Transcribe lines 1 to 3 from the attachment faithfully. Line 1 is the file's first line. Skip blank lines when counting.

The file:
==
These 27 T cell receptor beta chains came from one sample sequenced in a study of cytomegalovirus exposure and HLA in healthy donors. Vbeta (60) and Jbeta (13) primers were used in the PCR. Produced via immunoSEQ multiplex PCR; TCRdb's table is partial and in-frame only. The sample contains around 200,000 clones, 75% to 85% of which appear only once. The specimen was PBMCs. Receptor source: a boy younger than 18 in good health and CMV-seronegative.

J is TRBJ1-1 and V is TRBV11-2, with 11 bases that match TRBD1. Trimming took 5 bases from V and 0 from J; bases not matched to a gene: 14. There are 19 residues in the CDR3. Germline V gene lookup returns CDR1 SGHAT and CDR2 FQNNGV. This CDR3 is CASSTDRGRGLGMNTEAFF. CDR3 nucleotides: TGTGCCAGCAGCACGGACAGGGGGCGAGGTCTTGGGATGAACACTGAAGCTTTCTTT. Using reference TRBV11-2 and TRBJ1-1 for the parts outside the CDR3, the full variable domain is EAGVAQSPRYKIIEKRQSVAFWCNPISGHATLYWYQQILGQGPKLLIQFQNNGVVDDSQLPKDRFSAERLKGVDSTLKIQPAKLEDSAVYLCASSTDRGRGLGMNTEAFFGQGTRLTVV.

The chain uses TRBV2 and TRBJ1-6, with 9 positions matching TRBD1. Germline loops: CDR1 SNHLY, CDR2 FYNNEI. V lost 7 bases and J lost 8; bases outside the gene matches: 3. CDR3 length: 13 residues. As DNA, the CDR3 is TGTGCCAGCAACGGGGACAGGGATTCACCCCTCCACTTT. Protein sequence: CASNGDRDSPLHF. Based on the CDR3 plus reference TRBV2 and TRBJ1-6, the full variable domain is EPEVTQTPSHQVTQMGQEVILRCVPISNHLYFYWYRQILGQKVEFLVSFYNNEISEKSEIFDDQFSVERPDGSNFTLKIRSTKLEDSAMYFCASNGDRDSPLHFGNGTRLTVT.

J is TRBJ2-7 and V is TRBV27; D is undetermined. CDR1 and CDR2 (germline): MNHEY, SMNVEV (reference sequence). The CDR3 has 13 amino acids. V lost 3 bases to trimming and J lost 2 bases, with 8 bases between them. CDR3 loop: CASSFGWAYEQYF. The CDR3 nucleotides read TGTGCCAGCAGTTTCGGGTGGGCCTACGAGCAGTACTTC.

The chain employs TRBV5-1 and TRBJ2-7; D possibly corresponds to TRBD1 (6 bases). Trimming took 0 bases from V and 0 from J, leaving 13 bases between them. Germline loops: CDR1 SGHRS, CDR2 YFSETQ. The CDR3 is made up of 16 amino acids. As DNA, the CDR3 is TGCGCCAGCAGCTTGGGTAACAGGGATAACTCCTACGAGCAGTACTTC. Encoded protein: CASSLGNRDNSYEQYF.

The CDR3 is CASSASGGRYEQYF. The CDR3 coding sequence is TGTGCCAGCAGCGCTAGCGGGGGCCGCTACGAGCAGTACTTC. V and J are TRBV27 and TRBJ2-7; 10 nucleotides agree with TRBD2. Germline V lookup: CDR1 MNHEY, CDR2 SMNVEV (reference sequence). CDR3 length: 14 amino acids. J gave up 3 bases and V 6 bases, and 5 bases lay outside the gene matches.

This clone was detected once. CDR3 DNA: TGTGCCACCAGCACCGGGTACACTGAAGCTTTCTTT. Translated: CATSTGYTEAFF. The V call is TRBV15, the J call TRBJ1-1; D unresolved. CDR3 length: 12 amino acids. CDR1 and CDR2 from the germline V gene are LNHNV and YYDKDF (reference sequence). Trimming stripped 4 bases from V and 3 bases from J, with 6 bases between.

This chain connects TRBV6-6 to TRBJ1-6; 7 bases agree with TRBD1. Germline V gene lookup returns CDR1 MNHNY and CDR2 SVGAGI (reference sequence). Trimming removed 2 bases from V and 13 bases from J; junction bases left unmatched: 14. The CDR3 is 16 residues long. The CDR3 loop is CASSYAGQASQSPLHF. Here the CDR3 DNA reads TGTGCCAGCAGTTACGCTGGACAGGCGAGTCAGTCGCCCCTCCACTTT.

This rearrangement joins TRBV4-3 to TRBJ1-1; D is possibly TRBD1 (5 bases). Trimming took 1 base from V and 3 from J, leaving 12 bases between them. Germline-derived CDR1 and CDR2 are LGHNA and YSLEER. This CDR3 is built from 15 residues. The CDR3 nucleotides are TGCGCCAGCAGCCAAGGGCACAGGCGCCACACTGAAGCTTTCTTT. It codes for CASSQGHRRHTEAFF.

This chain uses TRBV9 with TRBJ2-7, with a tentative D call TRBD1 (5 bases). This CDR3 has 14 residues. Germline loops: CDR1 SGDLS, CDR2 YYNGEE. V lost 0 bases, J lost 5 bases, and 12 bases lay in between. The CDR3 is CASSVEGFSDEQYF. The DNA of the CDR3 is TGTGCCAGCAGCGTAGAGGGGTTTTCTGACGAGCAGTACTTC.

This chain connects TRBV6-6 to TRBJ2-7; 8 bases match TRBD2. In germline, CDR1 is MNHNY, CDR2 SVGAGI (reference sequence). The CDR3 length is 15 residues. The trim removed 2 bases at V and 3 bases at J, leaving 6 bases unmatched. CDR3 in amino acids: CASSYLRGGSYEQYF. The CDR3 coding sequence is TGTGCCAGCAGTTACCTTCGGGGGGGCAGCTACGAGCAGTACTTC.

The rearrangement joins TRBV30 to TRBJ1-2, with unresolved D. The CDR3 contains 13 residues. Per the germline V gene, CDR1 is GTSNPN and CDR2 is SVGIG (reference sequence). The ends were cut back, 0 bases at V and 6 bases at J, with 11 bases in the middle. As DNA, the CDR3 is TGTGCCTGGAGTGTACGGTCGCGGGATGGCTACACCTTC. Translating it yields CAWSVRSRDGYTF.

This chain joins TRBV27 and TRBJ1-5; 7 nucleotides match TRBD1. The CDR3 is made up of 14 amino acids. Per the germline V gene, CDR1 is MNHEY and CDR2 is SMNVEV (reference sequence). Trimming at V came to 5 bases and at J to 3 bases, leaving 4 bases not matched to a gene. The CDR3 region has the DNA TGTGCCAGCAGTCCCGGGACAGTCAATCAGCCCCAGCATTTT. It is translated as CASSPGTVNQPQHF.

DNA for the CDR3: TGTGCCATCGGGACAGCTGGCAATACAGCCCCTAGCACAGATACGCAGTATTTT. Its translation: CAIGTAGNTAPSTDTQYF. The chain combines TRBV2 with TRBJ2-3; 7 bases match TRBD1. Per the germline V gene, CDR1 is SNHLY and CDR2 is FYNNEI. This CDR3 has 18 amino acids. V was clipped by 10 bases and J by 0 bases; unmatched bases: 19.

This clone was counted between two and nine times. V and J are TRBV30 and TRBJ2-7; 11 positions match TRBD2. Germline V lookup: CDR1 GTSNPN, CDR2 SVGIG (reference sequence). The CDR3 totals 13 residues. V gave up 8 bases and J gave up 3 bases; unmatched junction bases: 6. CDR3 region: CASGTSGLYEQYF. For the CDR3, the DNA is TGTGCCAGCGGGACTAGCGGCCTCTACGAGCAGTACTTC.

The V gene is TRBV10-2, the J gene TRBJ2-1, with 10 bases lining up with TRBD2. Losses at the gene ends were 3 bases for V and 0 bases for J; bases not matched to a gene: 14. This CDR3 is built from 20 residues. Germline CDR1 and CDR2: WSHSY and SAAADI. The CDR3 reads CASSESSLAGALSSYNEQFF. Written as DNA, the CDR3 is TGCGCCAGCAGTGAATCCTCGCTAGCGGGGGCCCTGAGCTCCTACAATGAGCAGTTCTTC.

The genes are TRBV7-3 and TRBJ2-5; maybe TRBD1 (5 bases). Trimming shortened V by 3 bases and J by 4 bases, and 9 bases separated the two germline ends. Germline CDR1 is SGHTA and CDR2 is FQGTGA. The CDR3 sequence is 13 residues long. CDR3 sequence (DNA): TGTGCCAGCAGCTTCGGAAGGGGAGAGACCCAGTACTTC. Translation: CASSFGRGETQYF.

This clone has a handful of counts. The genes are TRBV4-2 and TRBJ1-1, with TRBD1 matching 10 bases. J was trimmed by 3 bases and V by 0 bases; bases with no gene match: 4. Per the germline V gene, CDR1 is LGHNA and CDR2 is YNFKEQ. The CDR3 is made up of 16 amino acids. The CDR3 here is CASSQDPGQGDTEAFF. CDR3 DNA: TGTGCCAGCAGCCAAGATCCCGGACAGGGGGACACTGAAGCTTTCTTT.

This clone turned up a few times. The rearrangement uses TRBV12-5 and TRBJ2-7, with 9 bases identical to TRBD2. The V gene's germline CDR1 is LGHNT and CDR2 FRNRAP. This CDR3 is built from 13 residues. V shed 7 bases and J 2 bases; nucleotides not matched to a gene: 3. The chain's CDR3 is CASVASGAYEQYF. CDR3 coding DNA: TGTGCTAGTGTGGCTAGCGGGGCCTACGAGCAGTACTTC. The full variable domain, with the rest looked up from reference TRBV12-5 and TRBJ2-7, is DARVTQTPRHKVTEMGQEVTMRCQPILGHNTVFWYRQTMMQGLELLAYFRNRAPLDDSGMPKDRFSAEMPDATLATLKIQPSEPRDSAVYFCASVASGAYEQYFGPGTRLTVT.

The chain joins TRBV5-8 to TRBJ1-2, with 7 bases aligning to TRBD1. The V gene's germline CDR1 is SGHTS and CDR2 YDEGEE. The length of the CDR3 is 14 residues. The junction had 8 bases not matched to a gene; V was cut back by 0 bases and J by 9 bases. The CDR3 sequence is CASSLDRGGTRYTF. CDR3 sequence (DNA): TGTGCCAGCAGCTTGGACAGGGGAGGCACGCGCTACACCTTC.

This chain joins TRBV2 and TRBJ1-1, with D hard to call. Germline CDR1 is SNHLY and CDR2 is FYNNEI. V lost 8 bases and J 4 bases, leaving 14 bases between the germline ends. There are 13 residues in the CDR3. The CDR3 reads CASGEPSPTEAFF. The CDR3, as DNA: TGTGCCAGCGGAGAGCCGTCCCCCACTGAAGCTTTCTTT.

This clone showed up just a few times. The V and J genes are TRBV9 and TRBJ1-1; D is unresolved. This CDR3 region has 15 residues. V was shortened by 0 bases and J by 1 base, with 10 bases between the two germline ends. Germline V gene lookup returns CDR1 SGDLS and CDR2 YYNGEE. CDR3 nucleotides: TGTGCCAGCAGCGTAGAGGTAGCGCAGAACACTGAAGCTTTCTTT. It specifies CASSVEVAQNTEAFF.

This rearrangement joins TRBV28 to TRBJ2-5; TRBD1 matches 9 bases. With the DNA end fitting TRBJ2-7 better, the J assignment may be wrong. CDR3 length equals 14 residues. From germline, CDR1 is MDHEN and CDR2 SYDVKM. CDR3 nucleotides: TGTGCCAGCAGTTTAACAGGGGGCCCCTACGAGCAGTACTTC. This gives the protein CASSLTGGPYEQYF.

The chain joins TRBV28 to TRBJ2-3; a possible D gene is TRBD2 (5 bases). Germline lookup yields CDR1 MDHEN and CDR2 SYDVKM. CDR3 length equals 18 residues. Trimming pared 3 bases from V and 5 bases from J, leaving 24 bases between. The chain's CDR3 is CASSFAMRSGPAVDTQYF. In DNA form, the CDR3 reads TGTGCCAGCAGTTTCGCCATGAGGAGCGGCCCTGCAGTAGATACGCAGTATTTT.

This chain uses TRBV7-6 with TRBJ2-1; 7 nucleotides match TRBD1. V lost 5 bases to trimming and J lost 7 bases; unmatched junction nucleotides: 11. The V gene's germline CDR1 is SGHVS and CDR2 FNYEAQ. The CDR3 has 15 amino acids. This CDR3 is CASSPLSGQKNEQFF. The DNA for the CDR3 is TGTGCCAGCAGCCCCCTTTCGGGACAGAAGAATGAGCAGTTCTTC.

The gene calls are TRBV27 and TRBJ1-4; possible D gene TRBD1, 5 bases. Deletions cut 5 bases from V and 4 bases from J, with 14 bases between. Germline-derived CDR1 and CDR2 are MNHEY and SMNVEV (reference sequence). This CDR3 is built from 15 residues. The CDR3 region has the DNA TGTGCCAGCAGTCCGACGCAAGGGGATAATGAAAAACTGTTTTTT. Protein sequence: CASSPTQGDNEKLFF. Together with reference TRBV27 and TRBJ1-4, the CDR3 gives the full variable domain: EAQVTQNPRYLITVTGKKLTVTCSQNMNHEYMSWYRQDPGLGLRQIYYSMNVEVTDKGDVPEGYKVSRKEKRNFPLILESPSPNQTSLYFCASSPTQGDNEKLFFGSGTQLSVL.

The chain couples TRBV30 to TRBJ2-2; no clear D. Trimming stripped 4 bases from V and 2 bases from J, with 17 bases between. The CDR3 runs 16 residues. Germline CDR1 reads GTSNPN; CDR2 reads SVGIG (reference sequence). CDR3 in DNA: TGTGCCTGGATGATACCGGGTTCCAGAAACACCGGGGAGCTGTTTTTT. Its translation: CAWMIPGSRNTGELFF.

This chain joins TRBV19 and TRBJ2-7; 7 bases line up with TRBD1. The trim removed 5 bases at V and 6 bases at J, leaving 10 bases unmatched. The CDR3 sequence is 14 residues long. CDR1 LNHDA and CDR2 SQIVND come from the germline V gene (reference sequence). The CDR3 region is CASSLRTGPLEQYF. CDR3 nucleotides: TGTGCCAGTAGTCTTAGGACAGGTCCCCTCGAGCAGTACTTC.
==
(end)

These 27 T cell receptor beta chains came from one sample sequenced in a study of cytomegalovirus exposure and HLA in healthy donors. Vbeta (60) and Jbeta (13) primers were used in the PCR. Produced via immunoSEQ multiplex PCR; TCRdb's table is partial and in-frame only. The sample contains around 200,000 clones, 75% to 85% of which appear only once. The specimen was PBMCs. Receptor source: a boy younger than 18 in good health and CMV-seronegative.

J is TRBJ1-1 and V is TRBV11-2, with 11 bases that match TRBD1. Trimming took 5 bases from V and 0 from J; bases not matched to a gene: 14. There are 19 residues in the CDR3. Germline V gene lookup returns CDR1 SGHAT and CDR2 FQNNGV. This CDR3 is CASSTDRGRGLGMNTEAFF. CDR3 nucleotides: TGTGCCAGCAGCACGGACAGGGGGCGAGGTCTTGGGATGAACACTGAAGCTTTCTTT. Using reference TRBV11-2 and TRBJ1-1 for the parts outside the CDR3, the full variable domain is EAGVAQSPRYKIIEKRQSVAFWCNPISGHATLYWYQQILGQGPKLLIQFQNNGVVDDSQLPKDRFSAERLKGVDSTLKIQPAKLEDSAVYLCASSTDRGRGLGMNTEAFFGQGTRLTVV.

The chain uses TRBV2 and TRBJ1-6, with 9 positions matching TRBD1. Germline loops: CDR1 SNHLY, CDR2 FYNNEI. V lost 7 bases and J lost 8; bases outside the gene matches: 3. CDR3 length: 13 residues. As DNA, the CDR3 is TGTGCCAGCAACGGGGACAGGGATTCACCCCTCCACTTT. Protein sequence: CASNGDRDSPLHF. Based on the CDR3 plus reference TRBV2 and TRBJ1-6, the full variable domain is EPEVTQTPSHQVTQMGQEVILRCVPISNHLYFYWYRQILGQKVEFLVSFYNNEISEKSEIFDDQFSVERPDGSNFTLKIRSTKLEDSAMYFCASNGDRDSPLHFGNGTRLTVT.